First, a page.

Majeed et al. found that OA patients receiving oral B. serrata extract for 8 weeks demonstrated significant improvement in their Visual Analog Scale (VAS), Japanese Knee Osteoarthritis Measure (JKOM), and their Western Ontario and McMaster Universities Osteoarthritis Index (WOMAC) scores in comparison to placebo.

Findings Here

Curcuma spp.

Roots of Curcuma are used as a spice commonly known as turmeric.

Curcumin, a polyphenol extract of turmeric, is well known for its anti-inflammatory and antioxidant effects, and it has a long history of use in traditional Chinese and Ayurvedic medicine.

Treatment with Curcuma has been found to strongly inhibit the production of inflammatory mediators.

Researchers have demonstrated that human patients randomized to Curcuma domestica trails experienced significant improvement in Western Ontario and McMaster Universities Osteoarthritis Index scores in comparison to baseline over a 4-week period and less abdominal pain and discomfort compared to ibuprofen.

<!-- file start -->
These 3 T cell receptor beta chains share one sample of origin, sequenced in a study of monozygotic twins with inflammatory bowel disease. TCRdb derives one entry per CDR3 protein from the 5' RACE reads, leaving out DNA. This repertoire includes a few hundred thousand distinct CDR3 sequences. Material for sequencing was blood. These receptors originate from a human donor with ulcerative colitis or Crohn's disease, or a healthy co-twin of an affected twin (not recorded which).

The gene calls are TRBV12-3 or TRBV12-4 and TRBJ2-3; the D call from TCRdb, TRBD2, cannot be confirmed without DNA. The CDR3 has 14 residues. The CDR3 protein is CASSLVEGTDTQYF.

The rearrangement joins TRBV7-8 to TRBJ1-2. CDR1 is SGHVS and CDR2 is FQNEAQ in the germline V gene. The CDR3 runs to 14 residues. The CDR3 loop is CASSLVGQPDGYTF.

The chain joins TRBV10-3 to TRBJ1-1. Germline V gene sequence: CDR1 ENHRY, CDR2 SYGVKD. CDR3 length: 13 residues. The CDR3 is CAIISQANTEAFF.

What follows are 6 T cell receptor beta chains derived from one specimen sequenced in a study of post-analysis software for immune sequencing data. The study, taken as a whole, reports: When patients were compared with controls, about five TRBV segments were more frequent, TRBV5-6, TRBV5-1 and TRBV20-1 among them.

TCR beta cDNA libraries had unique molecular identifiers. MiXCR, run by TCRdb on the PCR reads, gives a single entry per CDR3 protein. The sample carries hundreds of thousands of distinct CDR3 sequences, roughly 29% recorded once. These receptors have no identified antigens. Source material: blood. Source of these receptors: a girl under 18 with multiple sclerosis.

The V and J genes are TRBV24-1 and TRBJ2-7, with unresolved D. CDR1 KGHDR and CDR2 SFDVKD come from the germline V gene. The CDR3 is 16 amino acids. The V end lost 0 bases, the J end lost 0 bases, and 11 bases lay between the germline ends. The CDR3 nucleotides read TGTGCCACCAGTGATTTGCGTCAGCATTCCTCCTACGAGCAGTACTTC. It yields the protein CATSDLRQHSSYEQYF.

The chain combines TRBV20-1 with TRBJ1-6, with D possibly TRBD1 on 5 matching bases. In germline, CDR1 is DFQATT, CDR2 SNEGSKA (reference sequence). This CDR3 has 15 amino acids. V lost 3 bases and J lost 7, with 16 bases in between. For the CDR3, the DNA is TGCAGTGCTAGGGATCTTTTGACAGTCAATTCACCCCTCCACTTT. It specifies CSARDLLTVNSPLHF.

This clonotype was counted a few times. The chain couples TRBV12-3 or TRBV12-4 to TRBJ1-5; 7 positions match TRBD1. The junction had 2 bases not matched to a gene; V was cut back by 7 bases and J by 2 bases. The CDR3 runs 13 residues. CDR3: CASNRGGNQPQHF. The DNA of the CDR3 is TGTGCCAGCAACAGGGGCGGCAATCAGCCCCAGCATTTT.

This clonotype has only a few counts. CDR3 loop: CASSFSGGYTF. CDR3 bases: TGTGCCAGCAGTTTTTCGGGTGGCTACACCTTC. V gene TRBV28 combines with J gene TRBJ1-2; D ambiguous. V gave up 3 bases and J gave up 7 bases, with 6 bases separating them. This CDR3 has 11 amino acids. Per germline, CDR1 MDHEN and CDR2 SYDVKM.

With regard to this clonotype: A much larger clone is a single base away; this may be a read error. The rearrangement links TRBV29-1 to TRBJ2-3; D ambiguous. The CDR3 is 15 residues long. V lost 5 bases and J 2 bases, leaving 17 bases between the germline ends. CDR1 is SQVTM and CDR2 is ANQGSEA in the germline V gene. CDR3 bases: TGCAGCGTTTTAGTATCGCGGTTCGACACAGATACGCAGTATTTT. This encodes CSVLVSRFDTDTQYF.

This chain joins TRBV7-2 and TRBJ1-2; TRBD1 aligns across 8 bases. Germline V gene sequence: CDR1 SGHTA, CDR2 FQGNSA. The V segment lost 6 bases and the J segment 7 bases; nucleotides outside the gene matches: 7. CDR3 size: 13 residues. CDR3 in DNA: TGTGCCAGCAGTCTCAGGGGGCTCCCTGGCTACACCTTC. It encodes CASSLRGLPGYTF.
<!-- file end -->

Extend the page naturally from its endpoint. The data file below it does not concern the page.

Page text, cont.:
Findings Here

Another human trial demonstrated that curcumin had comparable efficacy, but better safety and fewer adverse effects than diclofenac.

Findings Here

Withania somnifera 

Withania somnifera (Ashwagandha) is an Ayurvedic medicine known for its anti-inflammatory and analgesic effects.

Withania somnifera extract has been shown to slow the degradation of bovine Achilles tendon type I collagen by inhibiting the activity of collagenase.

Treatment with W. somnifera has also decreased swelling, redness, deformity, and ankylosis in a collagen-induced arthritis rat model.

It has been demonstrated that an aqueous extract of W. somnifera showed a significant chondroprotective effect on damaged human OA cartilage via diminishing the gelatinase activity of collagenases.